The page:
Michelle Obama Hosts Children on "Take Our Daughters and Sons to Work day"
Michelle Obama vowed today to do her best to make sure every child gets a little recess time.
"There are some kids and some schools and some places that don't have recess," the first lady told an inquisitive crowd of children in the White House's East Room. "Our belief is that it helps kids learn."
Mrs. Obama was speaking to a group of nearly 200 children of executive office employees who had come to the White House for the annual "Take Our Daughters and Sons to Work Day."
During the question and answer session -- which was occasionally interrupted by barks from the Obama family dog Bo -- the first lady was asked about what she grew in the White House garden, her initiatives on childhood obesity and her favorite thing about living in the White House.
"When you were a kid, did you ever, like, dream of becoming the first lady?" asked one curious kid.
"You know, no, I didn't. When I was a little kid, I probably had dreams like most little kids," responded Mrs. Obama. "I mean, the notion of being first lady of the United States -- there had never been anybody of my race who had been here."
The children also seemed very interested in the perks of living in the White House. When asked how often she used her movie theater, the First Lady cautiously replied, "almost every weekend, but not always every weekend...I don't want anyone from the press to get any ideas on this."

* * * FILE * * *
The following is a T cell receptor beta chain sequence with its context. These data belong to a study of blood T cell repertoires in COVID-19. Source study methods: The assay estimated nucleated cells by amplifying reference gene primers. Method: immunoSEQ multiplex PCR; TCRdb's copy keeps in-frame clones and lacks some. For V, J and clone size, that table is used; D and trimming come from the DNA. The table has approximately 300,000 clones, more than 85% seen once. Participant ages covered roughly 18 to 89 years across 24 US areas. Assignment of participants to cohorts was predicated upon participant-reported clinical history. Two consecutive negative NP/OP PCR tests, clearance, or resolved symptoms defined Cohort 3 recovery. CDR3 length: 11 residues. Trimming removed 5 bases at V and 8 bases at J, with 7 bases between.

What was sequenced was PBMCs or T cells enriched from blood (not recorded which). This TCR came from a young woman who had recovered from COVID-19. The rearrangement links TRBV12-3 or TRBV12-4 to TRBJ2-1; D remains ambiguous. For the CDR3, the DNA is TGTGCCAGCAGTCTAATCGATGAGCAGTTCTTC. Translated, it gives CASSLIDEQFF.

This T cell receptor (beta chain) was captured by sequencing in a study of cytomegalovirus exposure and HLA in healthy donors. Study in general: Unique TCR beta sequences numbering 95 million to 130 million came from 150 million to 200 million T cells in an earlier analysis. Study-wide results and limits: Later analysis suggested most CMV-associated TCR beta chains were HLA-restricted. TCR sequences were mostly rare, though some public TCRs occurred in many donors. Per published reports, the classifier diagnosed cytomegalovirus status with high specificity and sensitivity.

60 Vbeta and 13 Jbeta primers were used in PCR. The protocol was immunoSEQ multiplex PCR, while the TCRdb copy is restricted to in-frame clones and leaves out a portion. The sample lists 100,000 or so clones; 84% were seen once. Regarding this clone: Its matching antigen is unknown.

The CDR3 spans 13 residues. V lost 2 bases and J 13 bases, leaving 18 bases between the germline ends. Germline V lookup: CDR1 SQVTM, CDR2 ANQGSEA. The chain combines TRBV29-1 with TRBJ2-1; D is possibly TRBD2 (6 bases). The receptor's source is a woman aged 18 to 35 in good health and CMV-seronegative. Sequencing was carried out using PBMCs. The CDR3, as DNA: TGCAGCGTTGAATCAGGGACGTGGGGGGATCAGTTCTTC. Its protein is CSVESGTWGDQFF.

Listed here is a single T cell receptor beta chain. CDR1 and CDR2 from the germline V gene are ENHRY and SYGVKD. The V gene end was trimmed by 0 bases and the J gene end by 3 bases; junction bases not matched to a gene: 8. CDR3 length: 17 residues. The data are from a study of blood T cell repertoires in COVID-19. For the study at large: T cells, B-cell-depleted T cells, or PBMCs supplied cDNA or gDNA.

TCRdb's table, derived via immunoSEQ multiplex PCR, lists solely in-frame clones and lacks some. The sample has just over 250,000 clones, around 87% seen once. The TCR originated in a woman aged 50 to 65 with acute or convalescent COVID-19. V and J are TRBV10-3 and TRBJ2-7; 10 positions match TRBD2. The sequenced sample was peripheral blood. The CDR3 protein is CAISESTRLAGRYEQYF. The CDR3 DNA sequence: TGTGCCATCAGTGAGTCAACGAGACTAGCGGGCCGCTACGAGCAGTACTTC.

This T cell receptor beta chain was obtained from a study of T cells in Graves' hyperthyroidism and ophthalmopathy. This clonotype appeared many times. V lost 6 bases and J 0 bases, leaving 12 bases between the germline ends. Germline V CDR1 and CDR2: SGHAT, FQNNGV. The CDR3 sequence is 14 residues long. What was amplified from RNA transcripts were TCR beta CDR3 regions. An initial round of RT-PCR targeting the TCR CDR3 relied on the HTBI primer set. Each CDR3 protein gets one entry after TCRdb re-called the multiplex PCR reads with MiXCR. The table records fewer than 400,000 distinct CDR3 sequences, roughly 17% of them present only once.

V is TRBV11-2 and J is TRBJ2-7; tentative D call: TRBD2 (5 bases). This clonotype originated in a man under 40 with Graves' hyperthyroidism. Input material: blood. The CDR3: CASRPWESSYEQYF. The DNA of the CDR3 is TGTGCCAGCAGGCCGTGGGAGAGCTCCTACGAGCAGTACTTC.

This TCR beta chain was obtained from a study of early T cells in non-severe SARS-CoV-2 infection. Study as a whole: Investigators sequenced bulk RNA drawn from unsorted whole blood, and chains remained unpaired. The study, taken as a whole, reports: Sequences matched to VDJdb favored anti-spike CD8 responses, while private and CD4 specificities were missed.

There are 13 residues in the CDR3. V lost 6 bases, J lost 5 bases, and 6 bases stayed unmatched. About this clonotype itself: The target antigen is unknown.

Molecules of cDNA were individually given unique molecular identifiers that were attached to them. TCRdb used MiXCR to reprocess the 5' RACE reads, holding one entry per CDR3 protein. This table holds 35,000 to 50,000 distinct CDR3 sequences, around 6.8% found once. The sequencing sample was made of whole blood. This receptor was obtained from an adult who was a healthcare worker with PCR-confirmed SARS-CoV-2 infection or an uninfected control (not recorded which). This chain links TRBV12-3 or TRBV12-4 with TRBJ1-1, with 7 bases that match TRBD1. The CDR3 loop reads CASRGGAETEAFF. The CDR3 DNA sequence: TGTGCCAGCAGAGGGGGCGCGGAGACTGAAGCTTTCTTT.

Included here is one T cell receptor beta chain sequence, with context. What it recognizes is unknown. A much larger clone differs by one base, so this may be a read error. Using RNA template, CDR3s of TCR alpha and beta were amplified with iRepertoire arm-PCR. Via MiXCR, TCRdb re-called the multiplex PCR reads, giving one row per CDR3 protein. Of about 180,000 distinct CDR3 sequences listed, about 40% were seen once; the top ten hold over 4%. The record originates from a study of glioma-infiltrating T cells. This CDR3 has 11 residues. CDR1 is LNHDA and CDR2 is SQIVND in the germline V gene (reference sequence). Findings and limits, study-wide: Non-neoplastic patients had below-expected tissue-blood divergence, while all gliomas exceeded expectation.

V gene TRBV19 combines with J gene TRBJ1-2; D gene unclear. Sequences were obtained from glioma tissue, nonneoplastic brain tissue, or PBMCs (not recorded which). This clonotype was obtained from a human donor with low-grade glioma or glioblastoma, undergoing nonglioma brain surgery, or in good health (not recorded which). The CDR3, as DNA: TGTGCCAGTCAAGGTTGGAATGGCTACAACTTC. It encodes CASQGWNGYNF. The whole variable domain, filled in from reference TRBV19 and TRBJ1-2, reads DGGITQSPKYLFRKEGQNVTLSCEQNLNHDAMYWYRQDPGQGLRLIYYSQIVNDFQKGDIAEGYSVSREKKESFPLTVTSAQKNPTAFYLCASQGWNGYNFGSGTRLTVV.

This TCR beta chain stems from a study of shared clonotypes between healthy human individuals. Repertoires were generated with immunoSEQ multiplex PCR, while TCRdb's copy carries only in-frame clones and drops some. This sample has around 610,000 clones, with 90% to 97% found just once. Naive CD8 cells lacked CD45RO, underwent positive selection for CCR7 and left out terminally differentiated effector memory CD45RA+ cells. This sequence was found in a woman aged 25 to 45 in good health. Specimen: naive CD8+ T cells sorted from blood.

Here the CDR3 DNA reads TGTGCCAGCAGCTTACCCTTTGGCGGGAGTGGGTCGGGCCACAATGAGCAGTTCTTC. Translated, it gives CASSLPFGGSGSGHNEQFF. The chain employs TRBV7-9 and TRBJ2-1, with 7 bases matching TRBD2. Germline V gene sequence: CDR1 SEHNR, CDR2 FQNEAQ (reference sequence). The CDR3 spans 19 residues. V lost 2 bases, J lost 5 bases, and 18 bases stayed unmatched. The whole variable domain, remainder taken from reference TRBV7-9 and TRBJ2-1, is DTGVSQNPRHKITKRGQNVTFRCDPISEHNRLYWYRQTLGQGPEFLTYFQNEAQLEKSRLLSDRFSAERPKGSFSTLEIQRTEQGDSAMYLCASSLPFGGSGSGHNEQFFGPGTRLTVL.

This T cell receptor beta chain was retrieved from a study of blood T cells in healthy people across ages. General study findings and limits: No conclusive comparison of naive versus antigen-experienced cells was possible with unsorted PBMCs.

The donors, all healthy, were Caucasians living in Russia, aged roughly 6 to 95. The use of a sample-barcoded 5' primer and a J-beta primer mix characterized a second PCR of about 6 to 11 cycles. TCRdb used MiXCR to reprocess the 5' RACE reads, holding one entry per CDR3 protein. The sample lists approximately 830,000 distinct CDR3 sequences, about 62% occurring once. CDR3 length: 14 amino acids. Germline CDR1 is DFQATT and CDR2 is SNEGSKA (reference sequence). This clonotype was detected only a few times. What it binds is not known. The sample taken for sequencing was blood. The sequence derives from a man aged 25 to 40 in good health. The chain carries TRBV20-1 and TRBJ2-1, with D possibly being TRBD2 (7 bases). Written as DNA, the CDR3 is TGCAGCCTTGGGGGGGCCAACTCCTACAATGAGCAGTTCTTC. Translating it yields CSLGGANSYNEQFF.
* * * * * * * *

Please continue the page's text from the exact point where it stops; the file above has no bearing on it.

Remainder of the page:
The talk also highlighted some generational disparities between the first lady and her audience.
After being asked what her favorite music was, Mrs. Obama's first response was Stevie Wonder, which prompted laugher.
"Michael Jackson?" asked one of the children.
"I've got some Michael Jackson," said the first lady. "But I've got some Rihanna, I've got some Beyonce -- I love Beyonce."
Michelle Obama wasn't the only boldfaced Democrat to face questioning today. House Speaker Nancy Pelosi held a press conference where she invited members of the Capital Hill press corps and staff to bring along their children. She spent the second half of the conference answering the children's questions.
"Why are there so many problems with the government?" one child asked innocently. Many in the room burst out laughing.
"I guess this is not an appropriate time to talk about the previous administration, then," Pelosi replied. "We have a lot of people who have lost their jobs. We have issues that relate to the education of our children, the pollution of our air, the amount of money that we are going into debt."
Another child asked her what some of the biggest challenges were being a woman in Congress today.
"As Speaker, I don't find too many challenges," Pelosi said, referring to the increase in female lawmakers over her 23 years in office. "We have women who are chairmen of committees. We have a woman who is the Speaker of the House. We have women in leadership. So it is a lot different now."
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